Let me show you what I’ve found to put on the boards that help me so much.
First, there’s these classic magnetic bulldog clips. Nothing new here, right? But they’re helpful. And you might recognize that baby.
Then there’s these hooks. They’re not made with old-school magnets, they’re made of the new tiny super-strong ones. They can hold up to 12 lbs, the package says. I don’t doubt it. The heaviest thing I’ve put on them are my fabric scissors. Well, I also use one elsewhere to hold two point and shoot cameras by their wrist straps. No sliding.
These little pushpin shaped magnets came from a chain store. $5 for 12. Also quite strong, though not strong enough for the heavy scissors. For the lighter scissors, no problemo.
These pencil cups used to be sold at Ikea but aren’t anymore. Bummer. The good news is that you can find similar ones typically made to go on your fridge, or, if you’re ready to DIY, use vintage tins and E6000 to glue some of the super strong magnets to the back. Lots of options for making your own version.
I like to use the neodymium magnets all by their little selves to hold up papers. But adding a binder clip works well too. The middle of a binder clip is metal as are the wire-y parts, so for groups of things I want to keep together but still grab easily, I use those. (Note– you probably already know this, but I’ll say it anyway. Those super small magnets are super dangerous around small kids. They’re not toys. Believe me, I keep an eye on my kids when they get anywhere near this wall. For lots of reasons.)
I have another of the boards in my sewing area. I don’t know about you, but when I look at my sewing gear, a whole lot of it is metal. I put the presser feet that aren’t in use, scissors, needles, bodkins, serger tweezers and my bias tape makers all up where they’re easy to grab and easy to put away. Hooks hold notions and supplies that are on-deck, so to speak, for the projects I’m working on. Clips hold pattern pieces and keep them grouped. More magnetic cups hold air-erase pens, fabric markers, a tracing wheel and other scissors. Another magnetic cafe curtain rod to hold hem tape, ribbon and trim. Here’s the presser foot family reunited:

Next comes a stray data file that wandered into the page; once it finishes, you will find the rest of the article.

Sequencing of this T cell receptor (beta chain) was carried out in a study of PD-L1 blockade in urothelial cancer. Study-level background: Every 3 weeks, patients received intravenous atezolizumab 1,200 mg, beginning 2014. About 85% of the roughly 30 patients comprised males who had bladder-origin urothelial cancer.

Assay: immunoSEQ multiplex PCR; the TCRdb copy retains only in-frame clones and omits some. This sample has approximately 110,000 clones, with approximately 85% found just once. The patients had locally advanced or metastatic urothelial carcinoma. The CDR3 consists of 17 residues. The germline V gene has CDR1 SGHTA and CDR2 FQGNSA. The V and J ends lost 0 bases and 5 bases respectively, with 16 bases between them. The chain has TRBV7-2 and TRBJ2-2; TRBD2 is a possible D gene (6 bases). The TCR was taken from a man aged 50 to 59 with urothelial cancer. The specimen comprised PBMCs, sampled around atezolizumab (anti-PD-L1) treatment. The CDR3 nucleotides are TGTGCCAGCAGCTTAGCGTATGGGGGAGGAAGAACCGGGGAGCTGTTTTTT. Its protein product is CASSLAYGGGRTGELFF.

And the bias tape making family at rest:
I’ve been meaning to blog about the wall since I first put the panels up, but when Natasha was over the other day I realized that it would be a double-win if it made me clear out some of the clutter that I wasn’t actively using in order to take a few pictures.
Last but not least, you may be thinking “yeah, Susan, that’s awesome, but the nearest Ikea is 4,272 miles from here”. WAIT! I have an idea for you too. Try a shelf panel from one of these. I don’t have that kind in particular, but a while back I decided I needed a skinny panel for one particular wall in my kitchen. I went to the hardware store and found a single panel. If you can’t find them as singles, maybe you can salvage steel shelving to use the panels on a wall? Here’s mine. There’re just those little holes at the top and bottom that are visible, and they don’t bother me. If they don’t work for you, or if the color of the finish isn’t your thing, there’s always contact paper, spray paint, fabric, ribbon, dimmer light bulbs, etc.
So finally I’ve shared my wall with the world. If you want to see how it really looks any other day, you’ll have to come over. Call first, though, so that I can give you the directions that take you by my favorite takeout place on the way. I’ve been too busy rearranging my wall to cook much.